Trends and transformations in African political leadership since 1960: Some evidence
There has been some noticeable improvement in rates of economic growth and the stabilization of a variety of different political orders in some parts of Africa over the last decade or so, even if this has not as yet always been translated widely into significant reduction in poverty, as the UNECA’s recent Economic Report on Africa shows.
In a recent speech, the former Prime Minister of the United Kingdom, Mr Tony Blair, has suggested that this can in part be attributed to the role of leadership. To suggest that individual leaders, on their own, can directly transform the economic and political life of a country may well be a claim too far, since the evidence is abundant that any such transformation always requires both formal and informal coalitions of reform and consensus both within the public sector and between it and a wide range of interests and organizations in and beyond the national society.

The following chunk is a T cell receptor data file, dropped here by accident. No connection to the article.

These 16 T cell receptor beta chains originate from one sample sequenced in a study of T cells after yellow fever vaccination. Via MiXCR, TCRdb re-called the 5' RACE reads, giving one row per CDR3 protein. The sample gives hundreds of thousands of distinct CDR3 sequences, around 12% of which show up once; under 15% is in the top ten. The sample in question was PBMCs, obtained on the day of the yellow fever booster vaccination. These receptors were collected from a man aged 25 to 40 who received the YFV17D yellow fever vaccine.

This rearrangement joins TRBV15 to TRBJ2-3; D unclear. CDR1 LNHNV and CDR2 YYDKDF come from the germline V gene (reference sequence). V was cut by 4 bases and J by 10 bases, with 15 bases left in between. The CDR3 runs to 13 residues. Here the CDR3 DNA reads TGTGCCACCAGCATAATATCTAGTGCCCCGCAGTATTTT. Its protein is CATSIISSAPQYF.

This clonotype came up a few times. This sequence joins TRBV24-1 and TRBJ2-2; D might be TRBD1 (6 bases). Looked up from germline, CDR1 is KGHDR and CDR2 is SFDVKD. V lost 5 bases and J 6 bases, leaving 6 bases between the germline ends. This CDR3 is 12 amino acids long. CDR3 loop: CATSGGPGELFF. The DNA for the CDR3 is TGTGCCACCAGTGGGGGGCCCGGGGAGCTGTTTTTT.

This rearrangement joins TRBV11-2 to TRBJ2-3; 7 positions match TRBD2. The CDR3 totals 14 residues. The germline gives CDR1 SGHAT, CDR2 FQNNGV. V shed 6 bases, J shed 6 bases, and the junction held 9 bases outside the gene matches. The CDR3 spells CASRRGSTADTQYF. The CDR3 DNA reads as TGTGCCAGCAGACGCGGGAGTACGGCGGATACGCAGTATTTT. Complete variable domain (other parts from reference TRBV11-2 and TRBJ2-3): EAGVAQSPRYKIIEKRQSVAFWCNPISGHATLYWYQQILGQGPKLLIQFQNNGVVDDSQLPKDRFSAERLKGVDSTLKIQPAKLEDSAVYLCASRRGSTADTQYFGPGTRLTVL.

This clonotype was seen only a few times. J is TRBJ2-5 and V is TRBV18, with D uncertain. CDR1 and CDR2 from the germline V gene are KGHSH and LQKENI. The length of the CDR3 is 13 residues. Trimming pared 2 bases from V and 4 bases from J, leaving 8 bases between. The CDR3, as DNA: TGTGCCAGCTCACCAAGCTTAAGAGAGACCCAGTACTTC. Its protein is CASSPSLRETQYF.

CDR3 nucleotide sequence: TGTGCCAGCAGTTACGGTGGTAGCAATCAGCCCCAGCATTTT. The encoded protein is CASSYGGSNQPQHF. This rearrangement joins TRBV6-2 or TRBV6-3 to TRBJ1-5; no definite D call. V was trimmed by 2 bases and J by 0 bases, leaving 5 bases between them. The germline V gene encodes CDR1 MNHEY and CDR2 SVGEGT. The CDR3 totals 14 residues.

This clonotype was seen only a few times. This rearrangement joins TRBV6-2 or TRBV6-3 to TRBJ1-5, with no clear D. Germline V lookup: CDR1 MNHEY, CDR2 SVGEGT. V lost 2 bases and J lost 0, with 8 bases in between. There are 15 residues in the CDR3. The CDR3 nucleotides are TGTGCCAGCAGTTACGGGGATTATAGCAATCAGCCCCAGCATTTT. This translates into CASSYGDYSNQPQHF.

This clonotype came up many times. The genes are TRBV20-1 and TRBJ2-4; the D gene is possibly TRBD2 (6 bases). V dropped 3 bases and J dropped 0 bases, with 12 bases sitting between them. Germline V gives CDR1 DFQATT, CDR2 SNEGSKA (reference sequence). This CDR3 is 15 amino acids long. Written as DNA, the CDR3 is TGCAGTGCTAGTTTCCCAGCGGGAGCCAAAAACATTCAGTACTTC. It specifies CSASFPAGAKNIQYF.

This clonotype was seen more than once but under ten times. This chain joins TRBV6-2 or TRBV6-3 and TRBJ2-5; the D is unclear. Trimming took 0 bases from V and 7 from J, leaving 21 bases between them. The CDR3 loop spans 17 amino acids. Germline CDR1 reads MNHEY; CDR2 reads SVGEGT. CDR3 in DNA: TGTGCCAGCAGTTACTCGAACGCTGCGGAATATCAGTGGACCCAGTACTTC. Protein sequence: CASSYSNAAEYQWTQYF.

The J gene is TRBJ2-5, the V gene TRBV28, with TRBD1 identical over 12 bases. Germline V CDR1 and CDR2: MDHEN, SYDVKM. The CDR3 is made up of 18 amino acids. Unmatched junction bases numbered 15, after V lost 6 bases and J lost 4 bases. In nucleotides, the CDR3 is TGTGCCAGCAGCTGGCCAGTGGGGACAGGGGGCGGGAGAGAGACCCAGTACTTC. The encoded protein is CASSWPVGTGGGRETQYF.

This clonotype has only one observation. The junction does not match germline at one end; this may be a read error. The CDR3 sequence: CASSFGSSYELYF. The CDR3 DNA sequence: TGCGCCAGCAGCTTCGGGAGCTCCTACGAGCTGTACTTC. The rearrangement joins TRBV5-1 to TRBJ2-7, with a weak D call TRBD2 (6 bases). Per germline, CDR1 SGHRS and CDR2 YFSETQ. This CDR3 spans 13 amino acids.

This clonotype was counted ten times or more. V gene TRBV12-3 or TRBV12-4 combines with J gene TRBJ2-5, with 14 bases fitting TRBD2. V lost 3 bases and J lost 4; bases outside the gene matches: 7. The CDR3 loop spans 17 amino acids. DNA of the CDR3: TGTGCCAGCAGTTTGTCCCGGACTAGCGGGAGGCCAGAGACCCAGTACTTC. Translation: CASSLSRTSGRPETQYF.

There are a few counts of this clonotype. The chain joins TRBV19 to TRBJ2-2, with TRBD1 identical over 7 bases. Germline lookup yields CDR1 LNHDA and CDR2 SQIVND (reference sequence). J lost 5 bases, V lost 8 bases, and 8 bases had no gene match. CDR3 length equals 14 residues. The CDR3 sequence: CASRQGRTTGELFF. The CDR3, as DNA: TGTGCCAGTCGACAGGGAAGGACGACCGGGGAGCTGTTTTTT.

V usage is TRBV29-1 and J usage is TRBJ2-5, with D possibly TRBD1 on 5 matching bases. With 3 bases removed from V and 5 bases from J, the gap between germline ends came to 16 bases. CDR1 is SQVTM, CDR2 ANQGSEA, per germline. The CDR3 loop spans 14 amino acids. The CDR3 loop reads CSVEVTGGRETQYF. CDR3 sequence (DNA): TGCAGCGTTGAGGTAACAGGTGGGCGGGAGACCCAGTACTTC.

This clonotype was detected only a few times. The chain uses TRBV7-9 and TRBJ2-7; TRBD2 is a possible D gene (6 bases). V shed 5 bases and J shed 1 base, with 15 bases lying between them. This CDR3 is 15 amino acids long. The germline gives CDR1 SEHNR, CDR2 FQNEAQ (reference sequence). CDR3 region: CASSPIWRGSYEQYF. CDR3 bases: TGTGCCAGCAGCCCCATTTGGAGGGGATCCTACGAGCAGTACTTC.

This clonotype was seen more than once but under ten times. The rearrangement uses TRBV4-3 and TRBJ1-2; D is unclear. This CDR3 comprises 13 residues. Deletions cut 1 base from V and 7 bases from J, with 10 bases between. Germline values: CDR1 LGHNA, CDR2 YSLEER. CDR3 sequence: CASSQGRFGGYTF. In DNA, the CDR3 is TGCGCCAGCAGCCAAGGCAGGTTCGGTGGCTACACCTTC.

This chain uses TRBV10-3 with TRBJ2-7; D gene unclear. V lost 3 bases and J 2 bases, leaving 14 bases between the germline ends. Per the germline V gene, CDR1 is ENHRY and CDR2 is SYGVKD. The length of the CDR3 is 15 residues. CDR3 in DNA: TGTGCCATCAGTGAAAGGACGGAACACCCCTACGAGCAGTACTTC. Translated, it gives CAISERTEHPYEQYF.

Nonetheless, new research about African political leadership since 1960, commissioned by the Developmental Leadership Program (DLP), provides some interesting evidence in support of Mr Blair’s claim. In this thought-provoking paper, Monique Theron provides statistical trends and patterns over the last 50 years with respect to the profiles of different types of ruler, their educational qualifications, their field of tertiary study, their career histories before becoming Heads of State, their political backgrounds, their length of incumbency and how they gained and lost power. More work, drawing on the DLP database, will follow.